Spanish Police Bust Phishing Group that Emptied 146 Bank Accounts

Colin Thierry
Colin Thierry Writer
Colin Thierry Colin Thierry Writer

The Spanish police announced on Wednesday the arrest of 13 people and the launch of investigations on another seven for their participation in a phishing scheme that stole online bank credentials.

The threat actors used phishing lures to deceive their victims into believing they received an alert from their bank and then proceeded to steal their account credentials.

After accessing the bank accounts, the cybercriminals used the victims’ money to make online purchases, direct transfers to “money mule” accounts, or request personal loans.

The police said the threat actors stole at least 443,600 Euros ($466,000) from approximately 146 victims as part of their phishing attacks.

“The operation, carried out in several phases between January 2019 and April of this year, has ended with the arrest of 13 people — and another 7 investigated but not detained — in A Coruña, Córdoba (5), Huelva, Madrid (2), Málaga, Murcia, Palma de Mallorca and Terrassa (Barcelona),” said Spain’s Policia Nacional in Wednesday’s press release.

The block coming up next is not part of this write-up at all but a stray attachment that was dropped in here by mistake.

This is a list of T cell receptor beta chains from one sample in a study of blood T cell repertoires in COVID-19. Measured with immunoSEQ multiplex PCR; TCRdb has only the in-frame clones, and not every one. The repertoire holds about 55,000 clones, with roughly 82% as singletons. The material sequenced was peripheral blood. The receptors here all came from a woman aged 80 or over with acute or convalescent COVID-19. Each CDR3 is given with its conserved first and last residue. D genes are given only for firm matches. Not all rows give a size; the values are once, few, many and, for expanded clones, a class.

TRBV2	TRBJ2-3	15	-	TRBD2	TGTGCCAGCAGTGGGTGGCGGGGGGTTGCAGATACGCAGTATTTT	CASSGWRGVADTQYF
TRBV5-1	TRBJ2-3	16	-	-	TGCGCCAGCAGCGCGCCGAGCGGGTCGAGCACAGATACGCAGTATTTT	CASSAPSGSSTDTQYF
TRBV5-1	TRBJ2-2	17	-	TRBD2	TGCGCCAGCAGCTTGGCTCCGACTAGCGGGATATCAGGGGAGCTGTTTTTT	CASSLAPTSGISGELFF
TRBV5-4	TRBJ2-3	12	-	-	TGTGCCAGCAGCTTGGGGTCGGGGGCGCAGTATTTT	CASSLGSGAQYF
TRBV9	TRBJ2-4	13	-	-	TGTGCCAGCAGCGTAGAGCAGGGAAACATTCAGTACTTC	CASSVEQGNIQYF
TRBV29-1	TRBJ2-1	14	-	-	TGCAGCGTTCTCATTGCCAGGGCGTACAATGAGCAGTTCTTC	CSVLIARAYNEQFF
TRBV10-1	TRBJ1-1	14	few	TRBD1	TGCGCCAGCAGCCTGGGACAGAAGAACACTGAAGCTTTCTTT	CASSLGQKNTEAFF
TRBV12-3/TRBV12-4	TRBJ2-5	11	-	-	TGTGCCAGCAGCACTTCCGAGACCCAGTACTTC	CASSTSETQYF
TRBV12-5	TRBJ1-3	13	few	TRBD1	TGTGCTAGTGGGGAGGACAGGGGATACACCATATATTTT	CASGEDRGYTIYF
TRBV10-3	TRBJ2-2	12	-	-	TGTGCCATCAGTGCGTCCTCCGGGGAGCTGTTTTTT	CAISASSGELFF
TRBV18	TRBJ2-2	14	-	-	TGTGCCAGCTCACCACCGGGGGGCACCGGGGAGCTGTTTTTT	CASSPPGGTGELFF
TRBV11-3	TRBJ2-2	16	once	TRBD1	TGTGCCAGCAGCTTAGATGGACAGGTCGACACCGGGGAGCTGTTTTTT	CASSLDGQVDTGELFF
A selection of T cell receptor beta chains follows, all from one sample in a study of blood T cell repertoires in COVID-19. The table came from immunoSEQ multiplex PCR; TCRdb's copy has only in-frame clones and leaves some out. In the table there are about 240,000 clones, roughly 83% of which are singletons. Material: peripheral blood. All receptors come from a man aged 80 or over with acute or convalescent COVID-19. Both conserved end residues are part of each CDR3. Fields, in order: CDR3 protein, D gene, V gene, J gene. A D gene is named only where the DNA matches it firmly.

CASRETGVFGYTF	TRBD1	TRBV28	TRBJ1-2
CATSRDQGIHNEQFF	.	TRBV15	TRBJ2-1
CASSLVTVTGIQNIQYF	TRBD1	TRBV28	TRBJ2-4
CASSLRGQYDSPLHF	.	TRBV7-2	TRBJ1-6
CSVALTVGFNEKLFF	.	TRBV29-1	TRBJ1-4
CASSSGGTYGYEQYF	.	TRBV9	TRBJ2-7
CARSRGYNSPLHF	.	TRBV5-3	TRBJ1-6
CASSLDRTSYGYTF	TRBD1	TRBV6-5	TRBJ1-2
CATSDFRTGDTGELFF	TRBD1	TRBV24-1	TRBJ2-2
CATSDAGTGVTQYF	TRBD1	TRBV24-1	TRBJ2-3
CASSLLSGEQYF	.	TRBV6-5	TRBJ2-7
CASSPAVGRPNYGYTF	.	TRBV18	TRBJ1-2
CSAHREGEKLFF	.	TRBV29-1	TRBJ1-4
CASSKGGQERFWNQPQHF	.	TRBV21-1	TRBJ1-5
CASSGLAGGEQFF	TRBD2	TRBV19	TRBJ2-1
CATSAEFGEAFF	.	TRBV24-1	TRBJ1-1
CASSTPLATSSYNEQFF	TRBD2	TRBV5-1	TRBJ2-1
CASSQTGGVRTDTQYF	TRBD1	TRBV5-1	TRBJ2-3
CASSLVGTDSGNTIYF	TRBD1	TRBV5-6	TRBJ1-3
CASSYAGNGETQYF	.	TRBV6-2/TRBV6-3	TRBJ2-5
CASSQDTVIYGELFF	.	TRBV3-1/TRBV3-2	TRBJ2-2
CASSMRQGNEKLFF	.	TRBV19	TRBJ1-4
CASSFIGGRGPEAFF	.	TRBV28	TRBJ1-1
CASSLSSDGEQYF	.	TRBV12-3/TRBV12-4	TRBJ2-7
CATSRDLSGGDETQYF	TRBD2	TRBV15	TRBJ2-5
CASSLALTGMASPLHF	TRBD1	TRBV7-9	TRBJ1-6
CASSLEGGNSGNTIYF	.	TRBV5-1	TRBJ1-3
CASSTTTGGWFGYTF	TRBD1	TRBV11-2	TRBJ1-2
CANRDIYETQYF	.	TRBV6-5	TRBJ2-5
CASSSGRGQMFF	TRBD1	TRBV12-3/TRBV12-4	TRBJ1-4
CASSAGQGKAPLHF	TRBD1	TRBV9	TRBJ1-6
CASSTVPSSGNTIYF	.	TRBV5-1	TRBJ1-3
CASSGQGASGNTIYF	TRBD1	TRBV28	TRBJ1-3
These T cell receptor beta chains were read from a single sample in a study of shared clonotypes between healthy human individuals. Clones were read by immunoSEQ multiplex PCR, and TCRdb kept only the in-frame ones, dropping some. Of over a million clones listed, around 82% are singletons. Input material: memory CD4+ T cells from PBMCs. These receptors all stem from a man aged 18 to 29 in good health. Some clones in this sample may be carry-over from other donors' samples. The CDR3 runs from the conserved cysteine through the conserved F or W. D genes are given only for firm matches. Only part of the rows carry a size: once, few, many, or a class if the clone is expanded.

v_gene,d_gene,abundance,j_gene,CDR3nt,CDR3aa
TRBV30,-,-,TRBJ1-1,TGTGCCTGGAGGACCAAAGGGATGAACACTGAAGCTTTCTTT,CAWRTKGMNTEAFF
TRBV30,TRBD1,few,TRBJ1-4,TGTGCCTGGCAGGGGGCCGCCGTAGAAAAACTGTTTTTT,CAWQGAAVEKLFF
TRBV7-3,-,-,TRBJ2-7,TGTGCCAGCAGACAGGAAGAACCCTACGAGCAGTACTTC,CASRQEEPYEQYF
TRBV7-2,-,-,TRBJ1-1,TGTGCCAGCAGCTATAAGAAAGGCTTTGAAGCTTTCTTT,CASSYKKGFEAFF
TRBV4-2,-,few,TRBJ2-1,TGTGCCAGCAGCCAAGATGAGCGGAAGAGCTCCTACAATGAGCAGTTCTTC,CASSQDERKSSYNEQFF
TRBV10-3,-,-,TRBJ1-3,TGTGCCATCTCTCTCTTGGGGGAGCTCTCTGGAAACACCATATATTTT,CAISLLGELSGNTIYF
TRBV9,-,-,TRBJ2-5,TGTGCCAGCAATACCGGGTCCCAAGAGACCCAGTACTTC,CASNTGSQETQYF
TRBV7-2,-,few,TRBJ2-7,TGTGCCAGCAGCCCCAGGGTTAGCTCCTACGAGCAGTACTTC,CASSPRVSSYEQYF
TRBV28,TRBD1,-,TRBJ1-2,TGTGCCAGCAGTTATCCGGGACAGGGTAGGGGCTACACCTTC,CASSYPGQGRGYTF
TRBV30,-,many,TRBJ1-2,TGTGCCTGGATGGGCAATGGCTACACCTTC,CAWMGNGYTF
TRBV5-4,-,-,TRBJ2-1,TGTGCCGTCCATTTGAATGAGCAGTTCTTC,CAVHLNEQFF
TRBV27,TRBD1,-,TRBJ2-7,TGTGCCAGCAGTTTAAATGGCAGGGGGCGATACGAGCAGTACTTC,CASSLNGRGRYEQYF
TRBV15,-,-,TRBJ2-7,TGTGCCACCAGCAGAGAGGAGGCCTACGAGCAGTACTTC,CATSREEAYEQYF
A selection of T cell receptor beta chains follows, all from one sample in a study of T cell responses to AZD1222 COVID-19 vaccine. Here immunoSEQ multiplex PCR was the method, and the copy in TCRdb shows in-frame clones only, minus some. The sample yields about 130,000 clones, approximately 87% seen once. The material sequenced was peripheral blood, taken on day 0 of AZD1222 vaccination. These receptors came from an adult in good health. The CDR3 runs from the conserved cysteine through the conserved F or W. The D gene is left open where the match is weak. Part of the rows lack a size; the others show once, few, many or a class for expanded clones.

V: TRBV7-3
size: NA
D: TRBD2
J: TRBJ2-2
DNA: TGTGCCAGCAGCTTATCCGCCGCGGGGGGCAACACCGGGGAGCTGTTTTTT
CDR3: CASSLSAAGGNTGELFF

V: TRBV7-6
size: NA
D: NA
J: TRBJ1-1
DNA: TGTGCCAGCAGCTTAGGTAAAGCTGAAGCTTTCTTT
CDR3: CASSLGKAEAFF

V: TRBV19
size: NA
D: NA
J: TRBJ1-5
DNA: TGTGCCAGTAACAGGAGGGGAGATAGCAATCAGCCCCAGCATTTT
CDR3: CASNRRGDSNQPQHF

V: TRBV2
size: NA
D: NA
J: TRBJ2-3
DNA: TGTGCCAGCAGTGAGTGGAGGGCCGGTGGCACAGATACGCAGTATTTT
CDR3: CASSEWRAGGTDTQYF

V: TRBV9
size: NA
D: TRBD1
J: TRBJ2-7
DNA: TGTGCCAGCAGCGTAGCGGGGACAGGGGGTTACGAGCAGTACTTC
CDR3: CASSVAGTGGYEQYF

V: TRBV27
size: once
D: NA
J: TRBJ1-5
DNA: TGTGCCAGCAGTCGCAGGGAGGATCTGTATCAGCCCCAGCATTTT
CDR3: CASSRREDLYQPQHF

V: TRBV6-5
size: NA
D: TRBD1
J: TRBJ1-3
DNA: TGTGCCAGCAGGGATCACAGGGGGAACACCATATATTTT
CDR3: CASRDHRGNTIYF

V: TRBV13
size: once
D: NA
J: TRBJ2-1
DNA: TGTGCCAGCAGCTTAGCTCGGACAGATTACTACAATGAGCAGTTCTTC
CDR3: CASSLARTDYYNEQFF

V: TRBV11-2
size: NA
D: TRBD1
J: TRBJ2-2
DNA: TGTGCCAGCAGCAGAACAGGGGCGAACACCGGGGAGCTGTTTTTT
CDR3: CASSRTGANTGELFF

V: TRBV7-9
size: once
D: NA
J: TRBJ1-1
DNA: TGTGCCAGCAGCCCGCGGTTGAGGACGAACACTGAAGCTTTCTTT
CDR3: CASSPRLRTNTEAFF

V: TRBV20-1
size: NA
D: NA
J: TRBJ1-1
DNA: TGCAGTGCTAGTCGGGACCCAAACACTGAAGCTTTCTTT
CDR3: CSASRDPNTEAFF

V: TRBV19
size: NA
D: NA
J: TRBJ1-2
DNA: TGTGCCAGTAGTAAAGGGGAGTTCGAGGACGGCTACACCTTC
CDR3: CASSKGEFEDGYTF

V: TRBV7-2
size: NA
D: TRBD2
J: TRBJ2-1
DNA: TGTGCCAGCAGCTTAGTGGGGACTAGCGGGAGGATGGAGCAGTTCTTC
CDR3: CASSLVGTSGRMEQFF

The police first opened the investigation in 2018 when complaints were submitted both by victims and the impersonated bank. They noticed unauthorized purchases in electronic stores in foreign countries (most often in France).

The following investigation uncovered the use of VPNs (virtual private networks) to make it appear like the threat actors were based in Morocco, France, Germany, or the US.

For their phishing attacks, the threat actors sent out fake “security alerts” via email that claimed there were problems with bank cards and accounts.

The links provided for “resolving” the issue instead took the victims to a phishing site that spoofed the bank’s actual website and tricked them into entering their login credentials.

After attaining the credentials, the threat actors accessed the accounts and changed the client’s mobile number to one under their control in order to bypass two-factor authentication protections.

“Likewise, this modus operandi allowed them to access the victims’ bank details and receive the Keys for Secure Electronic Commerce (CES) necessary to complete operations on the telephone line controlled by the members of the organization,” the police explained.

The threat actors then funneled the stolen money through a network of money mules and sent cash through direct cash-transfer services to the Ivory Coast.

About the Author

About the Author

Colin Thierry is a former cybersecurity researcher and journalist for SafetyDetectives who has written a wide variety of content for the web over the past 2 years. In his free time, he enjoys spending time outdoors, traveling, watching sports, and playing video games.

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